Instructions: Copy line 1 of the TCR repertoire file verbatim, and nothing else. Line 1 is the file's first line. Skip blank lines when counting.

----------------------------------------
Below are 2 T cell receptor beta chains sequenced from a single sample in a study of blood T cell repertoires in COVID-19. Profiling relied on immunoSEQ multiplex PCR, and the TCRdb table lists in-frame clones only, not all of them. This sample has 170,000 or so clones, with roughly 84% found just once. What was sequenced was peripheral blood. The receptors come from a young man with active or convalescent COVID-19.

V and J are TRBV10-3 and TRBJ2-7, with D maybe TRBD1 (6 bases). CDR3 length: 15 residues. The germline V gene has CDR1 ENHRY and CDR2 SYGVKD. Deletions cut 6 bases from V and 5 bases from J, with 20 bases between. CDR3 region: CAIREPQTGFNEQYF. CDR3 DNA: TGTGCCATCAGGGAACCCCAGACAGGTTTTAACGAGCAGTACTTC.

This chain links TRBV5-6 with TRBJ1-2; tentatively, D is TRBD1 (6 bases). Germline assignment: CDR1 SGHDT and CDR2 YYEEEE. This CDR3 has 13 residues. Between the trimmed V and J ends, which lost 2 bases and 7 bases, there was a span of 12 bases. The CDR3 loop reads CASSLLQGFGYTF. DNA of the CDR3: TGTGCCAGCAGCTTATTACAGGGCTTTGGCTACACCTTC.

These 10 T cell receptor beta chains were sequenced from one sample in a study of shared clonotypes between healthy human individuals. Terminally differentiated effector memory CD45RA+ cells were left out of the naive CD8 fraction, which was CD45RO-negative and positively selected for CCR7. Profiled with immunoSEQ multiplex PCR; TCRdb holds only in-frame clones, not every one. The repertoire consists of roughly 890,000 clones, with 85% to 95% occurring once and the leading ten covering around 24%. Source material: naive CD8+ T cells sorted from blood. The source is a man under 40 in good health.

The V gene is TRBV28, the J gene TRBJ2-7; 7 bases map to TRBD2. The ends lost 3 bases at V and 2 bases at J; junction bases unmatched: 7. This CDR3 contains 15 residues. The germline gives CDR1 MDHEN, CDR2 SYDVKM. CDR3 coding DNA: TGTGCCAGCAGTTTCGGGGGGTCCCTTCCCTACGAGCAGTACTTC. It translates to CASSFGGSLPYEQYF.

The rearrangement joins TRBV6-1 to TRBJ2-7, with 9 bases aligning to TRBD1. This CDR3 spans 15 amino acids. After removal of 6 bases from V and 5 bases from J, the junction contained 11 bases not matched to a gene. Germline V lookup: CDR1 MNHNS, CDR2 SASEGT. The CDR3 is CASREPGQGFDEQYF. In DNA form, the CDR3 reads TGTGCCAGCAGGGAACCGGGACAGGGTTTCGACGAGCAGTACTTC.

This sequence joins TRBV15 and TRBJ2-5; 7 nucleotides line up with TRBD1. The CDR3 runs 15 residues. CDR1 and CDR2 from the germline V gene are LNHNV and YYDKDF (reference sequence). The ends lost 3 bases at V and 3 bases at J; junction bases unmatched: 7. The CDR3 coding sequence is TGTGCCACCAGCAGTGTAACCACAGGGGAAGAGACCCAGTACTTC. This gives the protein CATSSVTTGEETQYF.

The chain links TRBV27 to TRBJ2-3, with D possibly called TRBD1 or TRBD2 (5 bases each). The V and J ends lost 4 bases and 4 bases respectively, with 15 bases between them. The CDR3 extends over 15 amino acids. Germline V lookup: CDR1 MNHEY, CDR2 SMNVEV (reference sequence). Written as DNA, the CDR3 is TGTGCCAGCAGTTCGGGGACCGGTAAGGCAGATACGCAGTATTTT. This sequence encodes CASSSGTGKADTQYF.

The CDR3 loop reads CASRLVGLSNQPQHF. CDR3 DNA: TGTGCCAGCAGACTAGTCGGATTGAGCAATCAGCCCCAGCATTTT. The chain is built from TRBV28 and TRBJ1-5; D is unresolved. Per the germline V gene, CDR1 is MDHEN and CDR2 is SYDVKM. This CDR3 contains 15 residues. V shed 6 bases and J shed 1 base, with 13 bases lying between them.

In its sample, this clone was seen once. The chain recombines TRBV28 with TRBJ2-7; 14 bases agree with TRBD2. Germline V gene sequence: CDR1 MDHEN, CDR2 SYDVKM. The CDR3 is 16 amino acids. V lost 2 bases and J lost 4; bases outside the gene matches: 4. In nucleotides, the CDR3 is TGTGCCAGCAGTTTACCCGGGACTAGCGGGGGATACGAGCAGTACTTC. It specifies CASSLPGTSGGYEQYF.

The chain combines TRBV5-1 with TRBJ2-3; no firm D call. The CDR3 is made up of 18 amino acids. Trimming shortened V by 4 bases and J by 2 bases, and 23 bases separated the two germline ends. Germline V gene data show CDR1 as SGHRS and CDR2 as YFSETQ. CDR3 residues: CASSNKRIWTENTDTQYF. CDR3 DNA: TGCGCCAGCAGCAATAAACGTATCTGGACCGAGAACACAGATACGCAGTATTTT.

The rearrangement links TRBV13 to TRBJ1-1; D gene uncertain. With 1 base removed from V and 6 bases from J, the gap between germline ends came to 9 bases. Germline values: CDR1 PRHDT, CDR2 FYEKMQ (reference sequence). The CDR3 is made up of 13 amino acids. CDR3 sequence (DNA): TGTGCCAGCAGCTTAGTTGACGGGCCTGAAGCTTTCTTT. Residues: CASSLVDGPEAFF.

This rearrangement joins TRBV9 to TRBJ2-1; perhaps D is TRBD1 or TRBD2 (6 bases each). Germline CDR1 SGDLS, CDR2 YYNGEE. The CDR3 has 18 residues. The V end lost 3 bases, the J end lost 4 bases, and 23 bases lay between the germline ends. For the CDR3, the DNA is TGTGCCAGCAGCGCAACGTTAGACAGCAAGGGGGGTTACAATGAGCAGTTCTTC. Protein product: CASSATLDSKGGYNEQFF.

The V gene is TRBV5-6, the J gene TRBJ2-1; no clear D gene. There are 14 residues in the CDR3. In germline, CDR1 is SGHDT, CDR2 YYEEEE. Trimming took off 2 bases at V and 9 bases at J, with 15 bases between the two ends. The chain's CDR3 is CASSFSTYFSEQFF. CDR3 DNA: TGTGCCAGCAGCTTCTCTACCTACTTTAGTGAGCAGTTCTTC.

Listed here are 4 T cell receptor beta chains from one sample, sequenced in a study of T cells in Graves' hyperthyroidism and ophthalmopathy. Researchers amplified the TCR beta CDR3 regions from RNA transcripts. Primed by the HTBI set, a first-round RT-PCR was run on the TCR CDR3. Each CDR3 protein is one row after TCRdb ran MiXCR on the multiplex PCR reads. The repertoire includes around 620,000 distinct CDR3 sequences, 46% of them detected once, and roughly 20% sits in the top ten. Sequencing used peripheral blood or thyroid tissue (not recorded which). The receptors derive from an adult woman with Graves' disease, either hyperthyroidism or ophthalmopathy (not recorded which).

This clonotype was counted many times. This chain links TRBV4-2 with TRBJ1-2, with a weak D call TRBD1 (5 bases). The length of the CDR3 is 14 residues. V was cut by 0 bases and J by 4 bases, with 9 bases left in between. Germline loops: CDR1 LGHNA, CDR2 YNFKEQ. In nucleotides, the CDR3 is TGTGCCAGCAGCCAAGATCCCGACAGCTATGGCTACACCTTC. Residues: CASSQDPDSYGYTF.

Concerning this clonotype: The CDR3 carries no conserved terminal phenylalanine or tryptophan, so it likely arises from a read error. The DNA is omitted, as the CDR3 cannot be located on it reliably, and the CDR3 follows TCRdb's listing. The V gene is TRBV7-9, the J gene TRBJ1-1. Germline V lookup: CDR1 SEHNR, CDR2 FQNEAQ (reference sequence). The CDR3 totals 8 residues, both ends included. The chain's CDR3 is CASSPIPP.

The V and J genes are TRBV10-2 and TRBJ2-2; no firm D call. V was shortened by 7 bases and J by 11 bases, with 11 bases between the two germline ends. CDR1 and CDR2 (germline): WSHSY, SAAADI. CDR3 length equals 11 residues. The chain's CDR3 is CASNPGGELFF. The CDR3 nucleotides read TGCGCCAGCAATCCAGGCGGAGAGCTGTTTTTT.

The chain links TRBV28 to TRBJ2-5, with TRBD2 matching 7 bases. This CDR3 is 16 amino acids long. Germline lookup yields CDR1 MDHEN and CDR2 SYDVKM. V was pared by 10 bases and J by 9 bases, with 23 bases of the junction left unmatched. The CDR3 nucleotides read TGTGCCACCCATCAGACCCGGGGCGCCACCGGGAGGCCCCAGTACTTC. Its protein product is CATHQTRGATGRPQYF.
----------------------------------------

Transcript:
Below are 2 T cell receptor beta chains sequenced from a single sample in a study of blood T cell repertoires in COVID-19. Profiling relied on immunoSEQ multiplex PCR, and the TCRdb table lists in-frame clones only, not all of them. This sample has 170,000 or so clones, with roughly 84% found just once. What was sequenced was peripheral blood. The receptors come from a young man with active or convalescent COVID-19.